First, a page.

Northwest NEWS

March 20, 2000

Editorial

Eyman's I-711 bad for property owners

   There were many reasons to vote for Tim Eyman's I-695 last November, like stopping highway projects by knocking $1.2 billion out of the Washington Dept. of Transportation's 1999-2000 budget, something even the environmental community couldn't have dreamed of.

   Thanks to Eyman, widening and new interchanges for SR-522, SR-18, SR-167, SR-9, and US-2 have all been put on the "cancel" list. Or like halting growth in outbound counties like Kitsap where curtailment of ferry service will help stop urban sprawl in its tracks. As a highway and growth stopper, I-695 has proved a big success.

   What we do not need from Tim Eyman, however, is his proposed I-711. This initiative would not only undo all the good anti-sprawl impacts of I-695 by requiring that 90 percent of all transportation funds be spent on road construction and improvements, it is a direct threat to private property rights.

   Think about it. Where does the WDOT obtain the land for new highway or widening projects? From private property owners. Worse, WDOT has the ultimate weapon over private property owners: the power of eminent domain. This means that WDOT can condemn your property and offer to pay you their assessed market value and you have to go to court, not to get your property back, but only to argue about the amount on the check that WDOT is willing to send you.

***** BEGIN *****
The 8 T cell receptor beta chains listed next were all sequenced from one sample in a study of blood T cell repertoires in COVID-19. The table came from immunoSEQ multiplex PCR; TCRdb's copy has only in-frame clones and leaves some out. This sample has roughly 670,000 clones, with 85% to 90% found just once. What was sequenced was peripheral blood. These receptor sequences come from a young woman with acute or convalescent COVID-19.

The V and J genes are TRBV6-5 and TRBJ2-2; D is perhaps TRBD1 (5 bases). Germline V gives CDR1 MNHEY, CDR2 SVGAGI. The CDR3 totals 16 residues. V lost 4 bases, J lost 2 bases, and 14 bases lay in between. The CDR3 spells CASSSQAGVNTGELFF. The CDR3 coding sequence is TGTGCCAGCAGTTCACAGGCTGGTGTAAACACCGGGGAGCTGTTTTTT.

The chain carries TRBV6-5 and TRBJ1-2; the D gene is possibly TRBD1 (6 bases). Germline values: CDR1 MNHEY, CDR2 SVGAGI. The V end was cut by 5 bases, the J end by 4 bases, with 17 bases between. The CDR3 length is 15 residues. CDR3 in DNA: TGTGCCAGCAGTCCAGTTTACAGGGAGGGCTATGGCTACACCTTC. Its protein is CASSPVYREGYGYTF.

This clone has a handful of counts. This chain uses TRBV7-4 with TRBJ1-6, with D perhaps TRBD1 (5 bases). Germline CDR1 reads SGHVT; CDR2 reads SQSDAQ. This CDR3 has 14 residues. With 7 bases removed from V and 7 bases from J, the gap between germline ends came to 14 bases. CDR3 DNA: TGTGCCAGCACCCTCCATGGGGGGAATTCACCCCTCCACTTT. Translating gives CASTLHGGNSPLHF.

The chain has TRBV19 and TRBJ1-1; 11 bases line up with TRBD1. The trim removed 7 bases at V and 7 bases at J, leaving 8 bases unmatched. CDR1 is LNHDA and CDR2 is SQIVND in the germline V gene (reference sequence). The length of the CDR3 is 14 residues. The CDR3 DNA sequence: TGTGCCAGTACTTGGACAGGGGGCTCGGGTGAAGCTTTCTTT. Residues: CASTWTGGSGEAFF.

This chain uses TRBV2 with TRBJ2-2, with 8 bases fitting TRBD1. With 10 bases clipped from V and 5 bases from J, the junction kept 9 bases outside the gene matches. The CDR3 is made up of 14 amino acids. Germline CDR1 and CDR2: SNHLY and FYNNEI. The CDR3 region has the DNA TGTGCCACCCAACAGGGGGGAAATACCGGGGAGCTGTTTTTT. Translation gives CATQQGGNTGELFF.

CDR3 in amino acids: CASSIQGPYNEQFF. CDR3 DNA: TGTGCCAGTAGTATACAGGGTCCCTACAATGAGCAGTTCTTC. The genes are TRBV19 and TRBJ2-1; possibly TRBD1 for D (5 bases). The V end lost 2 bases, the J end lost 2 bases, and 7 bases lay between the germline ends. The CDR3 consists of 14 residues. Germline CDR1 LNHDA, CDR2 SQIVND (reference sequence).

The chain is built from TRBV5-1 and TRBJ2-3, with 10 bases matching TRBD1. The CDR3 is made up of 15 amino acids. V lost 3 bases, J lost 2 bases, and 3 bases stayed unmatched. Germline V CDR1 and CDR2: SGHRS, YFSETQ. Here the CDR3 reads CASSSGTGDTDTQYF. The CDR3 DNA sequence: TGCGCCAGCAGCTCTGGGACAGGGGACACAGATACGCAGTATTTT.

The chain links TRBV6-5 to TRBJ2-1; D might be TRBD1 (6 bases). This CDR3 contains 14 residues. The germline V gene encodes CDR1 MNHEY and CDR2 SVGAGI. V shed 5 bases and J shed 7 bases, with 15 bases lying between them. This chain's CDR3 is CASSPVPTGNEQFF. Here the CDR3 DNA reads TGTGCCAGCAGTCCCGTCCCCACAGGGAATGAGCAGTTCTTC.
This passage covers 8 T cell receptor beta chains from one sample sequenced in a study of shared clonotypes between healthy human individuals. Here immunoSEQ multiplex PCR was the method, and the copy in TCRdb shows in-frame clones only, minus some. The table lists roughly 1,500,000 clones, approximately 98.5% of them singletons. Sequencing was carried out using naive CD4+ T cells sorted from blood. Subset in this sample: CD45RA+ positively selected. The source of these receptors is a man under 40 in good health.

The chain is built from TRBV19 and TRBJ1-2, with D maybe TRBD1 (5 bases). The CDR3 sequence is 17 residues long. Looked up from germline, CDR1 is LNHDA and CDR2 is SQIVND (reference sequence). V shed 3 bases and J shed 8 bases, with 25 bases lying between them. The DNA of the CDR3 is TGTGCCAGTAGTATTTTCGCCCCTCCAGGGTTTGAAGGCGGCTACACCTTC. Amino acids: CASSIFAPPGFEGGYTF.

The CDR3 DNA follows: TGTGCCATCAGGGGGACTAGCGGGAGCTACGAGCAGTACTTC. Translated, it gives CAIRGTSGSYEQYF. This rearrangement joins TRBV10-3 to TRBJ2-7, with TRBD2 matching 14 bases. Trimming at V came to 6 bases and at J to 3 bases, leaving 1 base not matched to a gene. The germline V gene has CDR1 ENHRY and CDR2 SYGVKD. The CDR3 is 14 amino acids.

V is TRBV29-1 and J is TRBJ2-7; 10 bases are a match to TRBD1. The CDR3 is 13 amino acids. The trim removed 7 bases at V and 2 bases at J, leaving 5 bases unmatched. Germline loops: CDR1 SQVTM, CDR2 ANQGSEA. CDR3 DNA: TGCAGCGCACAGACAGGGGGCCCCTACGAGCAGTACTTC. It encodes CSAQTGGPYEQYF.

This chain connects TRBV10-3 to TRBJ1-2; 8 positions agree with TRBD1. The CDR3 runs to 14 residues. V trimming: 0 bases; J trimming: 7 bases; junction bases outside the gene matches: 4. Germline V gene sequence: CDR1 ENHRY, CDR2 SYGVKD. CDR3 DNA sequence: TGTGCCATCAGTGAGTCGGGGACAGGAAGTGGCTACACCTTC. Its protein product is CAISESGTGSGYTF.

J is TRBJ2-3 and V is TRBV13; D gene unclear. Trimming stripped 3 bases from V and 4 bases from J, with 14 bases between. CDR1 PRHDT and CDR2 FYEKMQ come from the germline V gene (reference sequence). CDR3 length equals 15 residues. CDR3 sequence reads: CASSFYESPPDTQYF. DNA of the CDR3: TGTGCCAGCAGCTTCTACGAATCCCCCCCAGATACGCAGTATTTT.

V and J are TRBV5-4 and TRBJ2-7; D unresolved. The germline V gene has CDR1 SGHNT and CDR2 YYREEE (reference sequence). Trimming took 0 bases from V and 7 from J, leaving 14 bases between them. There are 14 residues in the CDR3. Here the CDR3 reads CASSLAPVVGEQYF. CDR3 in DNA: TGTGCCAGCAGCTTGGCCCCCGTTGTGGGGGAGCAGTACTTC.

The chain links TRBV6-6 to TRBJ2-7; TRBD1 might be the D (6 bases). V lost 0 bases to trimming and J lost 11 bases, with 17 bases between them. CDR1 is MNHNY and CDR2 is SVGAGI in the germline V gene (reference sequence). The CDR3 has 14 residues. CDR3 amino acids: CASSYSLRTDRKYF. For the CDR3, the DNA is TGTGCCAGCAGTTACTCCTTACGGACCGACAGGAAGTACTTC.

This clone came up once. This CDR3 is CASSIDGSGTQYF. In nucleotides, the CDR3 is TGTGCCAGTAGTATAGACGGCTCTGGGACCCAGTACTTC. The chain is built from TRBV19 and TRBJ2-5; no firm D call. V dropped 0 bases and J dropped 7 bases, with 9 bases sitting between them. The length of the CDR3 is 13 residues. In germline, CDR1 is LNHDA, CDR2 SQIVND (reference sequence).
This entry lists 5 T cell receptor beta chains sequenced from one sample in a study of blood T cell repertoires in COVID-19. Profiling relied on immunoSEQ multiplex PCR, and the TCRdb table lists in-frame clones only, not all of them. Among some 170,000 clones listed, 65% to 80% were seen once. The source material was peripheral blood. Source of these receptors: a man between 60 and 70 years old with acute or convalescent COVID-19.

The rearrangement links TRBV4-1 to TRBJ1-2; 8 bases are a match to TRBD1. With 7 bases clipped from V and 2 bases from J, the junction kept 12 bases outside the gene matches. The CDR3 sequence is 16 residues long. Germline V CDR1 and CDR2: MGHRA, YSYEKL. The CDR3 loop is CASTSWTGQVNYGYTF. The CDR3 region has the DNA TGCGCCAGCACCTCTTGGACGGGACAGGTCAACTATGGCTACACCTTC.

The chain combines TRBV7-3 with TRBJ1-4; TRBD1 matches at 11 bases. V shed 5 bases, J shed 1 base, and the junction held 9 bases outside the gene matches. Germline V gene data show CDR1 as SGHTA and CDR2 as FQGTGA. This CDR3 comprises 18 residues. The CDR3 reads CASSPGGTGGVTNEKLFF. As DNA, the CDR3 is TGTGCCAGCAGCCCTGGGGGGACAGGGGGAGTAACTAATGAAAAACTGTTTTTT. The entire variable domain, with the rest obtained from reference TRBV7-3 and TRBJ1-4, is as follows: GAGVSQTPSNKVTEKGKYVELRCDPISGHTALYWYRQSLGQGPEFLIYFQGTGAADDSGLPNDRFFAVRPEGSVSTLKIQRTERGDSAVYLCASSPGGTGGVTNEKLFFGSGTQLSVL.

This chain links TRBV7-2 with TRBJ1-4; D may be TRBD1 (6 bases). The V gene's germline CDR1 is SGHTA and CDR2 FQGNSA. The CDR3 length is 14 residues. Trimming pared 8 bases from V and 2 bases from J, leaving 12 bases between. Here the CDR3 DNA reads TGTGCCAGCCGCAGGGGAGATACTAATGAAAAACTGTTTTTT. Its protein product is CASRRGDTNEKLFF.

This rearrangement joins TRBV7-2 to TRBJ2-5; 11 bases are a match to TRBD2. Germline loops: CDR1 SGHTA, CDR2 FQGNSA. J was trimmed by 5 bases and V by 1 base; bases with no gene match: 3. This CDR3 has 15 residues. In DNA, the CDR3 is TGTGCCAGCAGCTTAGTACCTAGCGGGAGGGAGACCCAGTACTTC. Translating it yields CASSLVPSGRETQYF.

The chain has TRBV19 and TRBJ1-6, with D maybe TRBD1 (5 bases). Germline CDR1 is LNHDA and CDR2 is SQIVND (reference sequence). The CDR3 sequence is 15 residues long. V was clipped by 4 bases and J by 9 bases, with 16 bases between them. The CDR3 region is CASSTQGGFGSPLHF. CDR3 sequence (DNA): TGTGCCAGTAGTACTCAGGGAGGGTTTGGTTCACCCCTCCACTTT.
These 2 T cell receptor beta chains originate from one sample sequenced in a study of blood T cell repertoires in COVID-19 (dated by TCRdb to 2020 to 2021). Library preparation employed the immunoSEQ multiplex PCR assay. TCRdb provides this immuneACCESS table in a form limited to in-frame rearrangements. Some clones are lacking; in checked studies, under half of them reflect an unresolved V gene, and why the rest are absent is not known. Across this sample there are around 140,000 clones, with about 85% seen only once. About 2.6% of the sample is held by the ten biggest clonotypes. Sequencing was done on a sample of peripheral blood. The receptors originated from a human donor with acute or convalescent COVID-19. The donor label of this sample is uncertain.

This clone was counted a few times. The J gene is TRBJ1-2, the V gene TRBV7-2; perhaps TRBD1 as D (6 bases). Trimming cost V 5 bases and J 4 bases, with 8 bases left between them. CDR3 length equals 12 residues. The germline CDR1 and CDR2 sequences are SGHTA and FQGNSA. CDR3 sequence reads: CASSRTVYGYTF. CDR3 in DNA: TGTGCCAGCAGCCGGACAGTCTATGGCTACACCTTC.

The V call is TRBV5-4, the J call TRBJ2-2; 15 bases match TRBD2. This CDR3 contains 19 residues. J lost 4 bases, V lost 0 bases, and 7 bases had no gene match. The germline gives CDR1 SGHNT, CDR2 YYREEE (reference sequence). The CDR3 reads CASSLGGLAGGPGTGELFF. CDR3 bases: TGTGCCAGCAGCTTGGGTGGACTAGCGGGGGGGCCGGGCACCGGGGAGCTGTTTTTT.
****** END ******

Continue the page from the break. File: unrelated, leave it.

A massive highway construction program in this state is going to mean massive taking of private property, unlike running more buses on existing streets, or running a monorail down the I-5 right-of-way. So remember two things: I-711 is nothing more than a private property grab, and if highways were the answer, Los Angeles would be paradise.

Dave E. Ortman, Exec. Director, Wise Use Movement